Including Argumentation at the Invention Convention
Invention Convention is an education non-profit in Ohio that sponsors and organizes a STEM program in which (mainly but not exclusively middle school) students use basic principles of engineering and science to create their own invention that addresses a problem or gap in the marketplace that they have observed in their everyday lives. The program’s success is founded on both the practical and hands-on mode in which students actually produce a prototype invention, and of the open-mindedness and creativity that it fosters in students.
Argument-Centered Education has worked to magnify those advantages by designing and including an argumentation component in the project’s implementation with one of our partner middle schools, the Peirce School of International Studies in Chicago. The argumentation component has students think critically about two of their classmates’ inventions and then try to offer respectful critiques of those inventions. The inventors then receive their two critiques, and they prepare a response to each of them. The inventors’ response can be to directly contradict and refute the critique, to concede it and suggest a way that the invention could be modified and improved to address it, or some combination of the two. There is then a class period in which inventors present their responses to the critiques.
The argumentation component builds on and enhances the wonderful Invention Convention project because it requires students to think critically both when looking closely at their classmates’ inventions, and when responding to their classmates’ critiques.
Both the critiques and the responses should of course be based in evidence and reasoning, and they should be formatted in approximately the same ways that other argumentation work that the students perform is formatted. Critiquing the work of others is a form of argumentation, as is responding to or refuting a critique. These are argument-based operations because they are rooted and founded in critical thinking (which comprises refutation) and the use of evidence to support ideas and viewpoints, the twin pillars of argument.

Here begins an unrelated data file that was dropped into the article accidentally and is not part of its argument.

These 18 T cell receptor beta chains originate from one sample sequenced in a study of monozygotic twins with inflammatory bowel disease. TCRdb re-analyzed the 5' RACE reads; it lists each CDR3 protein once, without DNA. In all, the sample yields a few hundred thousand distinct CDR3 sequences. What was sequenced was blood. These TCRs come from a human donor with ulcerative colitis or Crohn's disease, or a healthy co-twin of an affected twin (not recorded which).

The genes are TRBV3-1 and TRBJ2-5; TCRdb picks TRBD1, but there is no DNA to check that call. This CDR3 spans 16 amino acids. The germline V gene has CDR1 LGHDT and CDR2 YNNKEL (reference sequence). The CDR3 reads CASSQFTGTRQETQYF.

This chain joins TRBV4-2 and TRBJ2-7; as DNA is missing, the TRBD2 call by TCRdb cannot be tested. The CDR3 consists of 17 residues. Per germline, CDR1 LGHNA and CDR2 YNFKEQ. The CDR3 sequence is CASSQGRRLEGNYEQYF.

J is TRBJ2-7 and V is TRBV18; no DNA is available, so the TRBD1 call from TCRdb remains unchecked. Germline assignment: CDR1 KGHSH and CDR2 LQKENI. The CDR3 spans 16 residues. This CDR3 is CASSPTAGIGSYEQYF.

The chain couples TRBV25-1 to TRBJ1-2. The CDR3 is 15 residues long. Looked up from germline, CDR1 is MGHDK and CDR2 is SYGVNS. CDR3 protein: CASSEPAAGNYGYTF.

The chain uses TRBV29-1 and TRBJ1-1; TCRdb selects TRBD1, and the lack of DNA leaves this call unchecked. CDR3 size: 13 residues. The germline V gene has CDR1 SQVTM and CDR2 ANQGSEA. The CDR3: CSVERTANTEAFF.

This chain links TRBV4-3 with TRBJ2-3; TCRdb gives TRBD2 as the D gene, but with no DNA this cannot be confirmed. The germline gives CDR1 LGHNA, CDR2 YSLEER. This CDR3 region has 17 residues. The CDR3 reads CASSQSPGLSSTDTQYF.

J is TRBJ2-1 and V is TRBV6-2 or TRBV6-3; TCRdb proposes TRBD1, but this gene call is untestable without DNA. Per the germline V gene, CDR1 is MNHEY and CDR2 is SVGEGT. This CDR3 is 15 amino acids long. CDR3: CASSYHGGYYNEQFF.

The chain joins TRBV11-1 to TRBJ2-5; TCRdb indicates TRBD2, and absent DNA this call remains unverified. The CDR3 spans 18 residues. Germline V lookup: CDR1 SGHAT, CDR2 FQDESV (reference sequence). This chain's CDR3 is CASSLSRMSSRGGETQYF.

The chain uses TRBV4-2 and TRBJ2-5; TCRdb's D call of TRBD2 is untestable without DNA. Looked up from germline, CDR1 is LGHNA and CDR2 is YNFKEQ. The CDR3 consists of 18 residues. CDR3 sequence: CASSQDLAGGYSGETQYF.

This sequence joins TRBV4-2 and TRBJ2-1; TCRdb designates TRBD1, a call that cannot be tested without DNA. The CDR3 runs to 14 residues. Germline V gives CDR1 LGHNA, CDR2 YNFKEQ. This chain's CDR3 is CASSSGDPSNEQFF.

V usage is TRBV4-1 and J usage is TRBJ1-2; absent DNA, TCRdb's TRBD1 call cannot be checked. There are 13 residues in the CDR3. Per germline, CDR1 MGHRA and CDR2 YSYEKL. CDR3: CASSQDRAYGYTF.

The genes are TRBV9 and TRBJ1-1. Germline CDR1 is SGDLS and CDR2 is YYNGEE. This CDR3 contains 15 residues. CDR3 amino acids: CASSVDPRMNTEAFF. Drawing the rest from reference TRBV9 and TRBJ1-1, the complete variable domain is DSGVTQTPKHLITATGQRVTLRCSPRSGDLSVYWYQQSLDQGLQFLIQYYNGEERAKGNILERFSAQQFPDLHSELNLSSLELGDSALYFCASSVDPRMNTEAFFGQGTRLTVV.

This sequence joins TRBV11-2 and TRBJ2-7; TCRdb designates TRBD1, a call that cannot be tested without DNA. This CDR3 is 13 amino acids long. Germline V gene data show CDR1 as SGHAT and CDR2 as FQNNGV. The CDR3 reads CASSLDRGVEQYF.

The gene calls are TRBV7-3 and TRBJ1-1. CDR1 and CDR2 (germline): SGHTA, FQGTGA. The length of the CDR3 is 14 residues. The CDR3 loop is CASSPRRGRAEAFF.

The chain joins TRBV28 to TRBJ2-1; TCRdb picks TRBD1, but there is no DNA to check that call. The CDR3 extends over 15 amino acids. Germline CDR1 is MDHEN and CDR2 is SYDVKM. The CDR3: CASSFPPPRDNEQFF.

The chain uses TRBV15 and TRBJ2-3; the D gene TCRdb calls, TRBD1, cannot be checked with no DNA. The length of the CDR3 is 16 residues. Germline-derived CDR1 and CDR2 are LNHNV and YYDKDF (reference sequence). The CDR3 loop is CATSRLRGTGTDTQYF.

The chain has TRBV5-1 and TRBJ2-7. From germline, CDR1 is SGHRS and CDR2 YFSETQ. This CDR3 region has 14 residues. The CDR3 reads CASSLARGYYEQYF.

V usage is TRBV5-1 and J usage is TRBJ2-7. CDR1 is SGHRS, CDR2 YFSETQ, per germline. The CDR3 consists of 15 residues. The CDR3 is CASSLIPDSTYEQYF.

Method and Procedure
This argument-based activity is a component of the overall Invention Convention project, and should be implemented after students have completed their inventions and turned in their finished products.
The students’ inventions should be positioned around the classroom. Each should be named and numbered (but students’ names should not be attached to the inventions).
Begin with a gallery walk. Students should walk around to observe and try to figure out each of the inventions made by classmates.
Students should then be given an Invention Critique Form. They should each be assigned two inventions by number to critique.
Students should then go to their two assigned inventions and critique them, completing the form for each. Students should go through the questions to try to find some weakness or flaw in the invention, even if they believe that the invention as a whole is a very good one. They should also do their best to supply fact-based evidence and their own analytical reasoning to support each of their critique claims.
Students should submit their Invention Critique Form. These can be formatively assessed. They then should be distributed to the inventors.
All students should be given an Invention Response Form. They should complete this form in response to the two critiques that they are given.
The activity culminates in students presenting their responses to the critiques that their classmates direct to them. They should each present for up to 3 – 4 minutes. Their presentation should include a summary of their own invention – its problem, functioning, and utility – and a summary of the two critiques. Each critique should be followed by the response. Students can submit their Response Form. They can be assessed on both the form and the presentation.
Implementation of this argumentalized project at the Peirce School of International Studies was really very successful. The full fifth grade team there has endorsed the project and was amazed at the level of creativity and ingenuity the kids demonstrated, combined with the deeper thinking and analytical reflection they brought to the STEM-based argumentation component.